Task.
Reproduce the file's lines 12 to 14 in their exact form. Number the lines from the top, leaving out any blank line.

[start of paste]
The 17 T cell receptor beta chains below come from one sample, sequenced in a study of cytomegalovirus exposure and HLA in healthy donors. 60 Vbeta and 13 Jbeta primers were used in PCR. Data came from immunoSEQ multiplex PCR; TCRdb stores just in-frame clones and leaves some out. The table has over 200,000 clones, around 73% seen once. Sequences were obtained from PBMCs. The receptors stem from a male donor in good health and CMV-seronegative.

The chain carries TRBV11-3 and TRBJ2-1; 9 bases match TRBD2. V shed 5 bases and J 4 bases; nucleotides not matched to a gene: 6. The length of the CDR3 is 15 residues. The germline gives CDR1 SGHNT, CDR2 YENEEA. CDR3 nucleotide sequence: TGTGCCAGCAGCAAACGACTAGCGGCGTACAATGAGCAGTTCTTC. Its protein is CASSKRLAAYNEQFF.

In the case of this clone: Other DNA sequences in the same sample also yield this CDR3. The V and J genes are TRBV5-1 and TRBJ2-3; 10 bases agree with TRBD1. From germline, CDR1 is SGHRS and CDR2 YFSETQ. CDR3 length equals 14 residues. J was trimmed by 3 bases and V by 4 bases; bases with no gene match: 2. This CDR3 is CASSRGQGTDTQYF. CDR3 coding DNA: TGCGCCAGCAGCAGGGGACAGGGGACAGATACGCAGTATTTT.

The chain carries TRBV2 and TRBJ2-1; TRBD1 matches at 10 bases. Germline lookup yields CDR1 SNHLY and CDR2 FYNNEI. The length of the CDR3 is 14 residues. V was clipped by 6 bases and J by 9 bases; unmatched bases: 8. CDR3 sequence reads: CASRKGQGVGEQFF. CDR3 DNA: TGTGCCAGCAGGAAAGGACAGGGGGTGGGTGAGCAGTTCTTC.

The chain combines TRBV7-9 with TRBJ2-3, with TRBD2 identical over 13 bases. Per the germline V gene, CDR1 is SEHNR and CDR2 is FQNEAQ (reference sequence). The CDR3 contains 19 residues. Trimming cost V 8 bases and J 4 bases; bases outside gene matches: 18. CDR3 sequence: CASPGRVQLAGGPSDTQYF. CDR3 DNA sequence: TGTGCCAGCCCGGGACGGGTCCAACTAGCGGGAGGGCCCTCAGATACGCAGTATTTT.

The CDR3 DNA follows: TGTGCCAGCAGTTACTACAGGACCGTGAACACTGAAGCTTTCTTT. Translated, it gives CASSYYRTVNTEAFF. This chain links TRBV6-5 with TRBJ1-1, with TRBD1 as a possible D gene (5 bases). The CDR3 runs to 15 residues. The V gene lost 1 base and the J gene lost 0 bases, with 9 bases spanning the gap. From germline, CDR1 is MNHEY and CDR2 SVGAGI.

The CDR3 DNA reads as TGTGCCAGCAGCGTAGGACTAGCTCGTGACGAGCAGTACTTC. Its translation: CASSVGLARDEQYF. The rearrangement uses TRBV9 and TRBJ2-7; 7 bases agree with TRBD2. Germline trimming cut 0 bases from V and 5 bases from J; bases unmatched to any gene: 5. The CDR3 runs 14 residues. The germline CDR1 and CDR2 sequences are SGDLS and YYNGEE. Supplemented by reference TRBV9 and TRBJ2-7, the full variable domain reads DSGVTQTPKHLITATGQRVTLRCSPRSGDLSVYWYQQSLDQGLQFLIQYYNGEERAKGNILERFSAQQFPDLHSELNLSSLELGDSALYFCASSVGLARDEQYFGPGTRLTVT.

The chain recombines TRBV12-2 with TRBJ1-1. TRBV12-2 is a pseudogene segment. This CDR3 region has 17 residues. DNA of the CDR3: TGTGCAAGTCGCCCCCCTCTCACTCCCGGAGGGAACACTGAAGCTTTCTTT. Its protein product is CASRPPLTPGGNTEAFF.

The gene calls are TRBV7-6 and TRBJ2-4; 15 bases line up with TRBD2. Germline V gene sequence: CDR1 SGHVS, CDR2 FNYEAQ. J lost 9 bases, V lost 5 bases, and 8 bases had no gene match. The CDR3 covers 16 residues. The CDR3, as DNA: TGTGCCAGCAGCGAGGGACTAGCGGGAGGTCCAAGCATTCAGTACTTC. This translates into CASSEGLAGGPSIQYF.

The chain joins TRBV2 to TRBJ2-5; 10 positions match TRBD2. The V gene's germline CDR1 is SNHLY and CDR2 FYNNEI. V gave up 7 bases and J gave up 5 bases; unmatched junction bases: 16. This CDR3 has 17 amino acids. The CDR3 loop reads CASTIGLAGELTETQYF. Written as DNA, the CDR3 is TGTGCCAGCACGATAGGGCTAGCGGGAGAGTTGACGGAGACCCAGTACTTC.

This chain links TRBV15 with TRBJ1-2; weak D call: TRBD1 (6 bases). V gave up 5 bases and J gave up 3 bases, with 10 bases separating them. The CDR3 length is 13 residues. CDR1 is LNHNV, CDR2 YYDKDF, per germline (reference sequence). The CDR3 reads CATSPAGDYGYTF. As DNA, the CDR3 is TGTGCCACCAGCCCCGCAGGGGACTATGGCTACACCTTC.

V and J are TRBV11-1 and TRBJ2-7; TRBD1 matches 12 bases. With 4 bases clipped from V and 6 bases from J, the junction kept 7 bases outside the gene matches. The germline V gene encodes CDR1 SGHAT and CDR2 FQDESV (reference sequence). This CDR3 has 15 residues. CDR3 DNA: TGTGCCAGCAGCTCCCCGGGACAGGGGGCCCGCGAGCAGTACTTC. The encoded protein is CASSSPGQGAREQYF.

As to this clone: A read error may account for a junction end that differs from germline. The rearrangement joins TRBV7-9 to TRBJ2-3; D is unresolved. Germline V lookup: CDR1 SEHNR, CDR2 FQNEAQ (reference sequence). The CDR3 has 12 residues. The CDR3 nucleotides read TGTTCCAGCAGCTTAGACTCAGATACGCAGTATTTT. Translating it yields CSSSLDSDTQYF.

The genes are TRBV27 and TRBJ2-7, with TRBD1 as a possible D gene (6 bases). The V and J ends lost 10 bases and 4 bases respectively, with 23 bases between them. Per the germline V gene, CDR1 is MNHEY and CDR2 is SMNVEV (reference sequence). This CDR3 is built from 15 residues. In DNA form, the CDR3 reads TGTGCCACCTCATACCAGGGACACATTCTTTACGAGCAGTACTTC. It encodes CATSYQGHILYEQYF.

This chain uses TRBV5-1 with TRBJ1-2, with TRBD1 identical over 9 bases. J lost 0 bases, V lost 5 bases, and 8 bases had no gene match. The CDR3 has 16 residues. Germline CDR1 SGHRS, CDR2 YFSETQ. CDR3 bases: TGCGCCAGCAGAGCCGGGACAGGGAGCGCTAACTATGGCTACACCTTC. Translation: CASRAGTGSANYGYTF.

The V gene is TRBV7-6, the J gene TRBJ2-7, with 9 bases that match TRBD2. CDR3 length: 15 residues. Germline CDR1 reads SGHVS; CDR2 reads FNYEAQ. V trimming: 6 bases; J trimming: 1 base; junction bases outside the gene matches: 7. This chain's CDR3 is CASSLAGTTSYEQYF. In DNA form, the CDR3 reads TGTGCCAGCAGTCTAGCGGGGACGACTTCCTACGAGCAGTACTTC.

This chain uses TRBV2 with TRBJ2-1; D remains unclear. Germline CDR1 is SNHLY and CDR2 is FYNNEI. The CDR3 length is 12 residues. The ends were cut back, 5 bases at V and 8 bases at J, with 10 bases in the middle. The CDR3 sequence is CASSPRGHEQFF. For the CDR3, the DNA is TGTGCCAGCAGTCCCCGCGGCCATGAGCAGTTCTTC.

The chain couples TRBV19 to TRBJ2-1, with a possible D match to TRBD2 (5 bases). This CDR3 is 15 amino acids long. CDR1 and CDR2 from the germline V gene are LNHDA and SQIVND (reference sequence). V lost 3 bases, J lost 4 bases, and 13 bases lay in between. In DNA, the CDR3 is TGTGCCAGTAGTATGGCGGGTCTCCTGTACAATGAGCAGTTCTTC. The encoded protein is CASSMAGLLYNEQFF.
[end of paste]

V and J are TRBV11-1 and TRBJ2-7; TRBD1 matches 12 bases. With 4 bases clipped from V and 6 bases from J, the junction kept 7 bases outside the gene matches. The germline V gene encodes CDR1 SGHAT and CDR2 FQDESV (reference sequence). This CDR3 has 15 residues. CDR3 DNA: TGTGCCAGCAGCTCCCCGGGACAGGGGGCCCGCGAGCAGTACTTC. The encoded protein is CASSSPGQGAREQYF.

As to this clone: A read error may account for a junction end that differs from germline. The rearrangement joins TRBV7-9 to TRBJ2-3; D is unresolved. Germline V lookup: CDR1 SEHNR, CDR2 FQNEAQ (reference sequence). The CDR3 has 12 residues. The CDR3 nucleotides read TGTTCCAGCAGCTTAGACTCAGATACGCAGTATTTT. Translating it yields CSSSLDSDTQYF.

The genes are TRBV27 and TRBJ2-7, with TRBD1 as a possible D gene (6 bases). The V and J ends lost 10 bases and 4 bases respectively, with 23 bases between them. Per the germline V gene, CDR1 is MNHEY and CDR2 is SMNVEV (reference sequence). This CDR3 is built from 15 residues. In DNA form, the CDR3 reads TGTGCCACCTCATACCAGGGACACATTCTTTACGAGCAGTACTTC. It encodes CATSYQGHILYEQYF.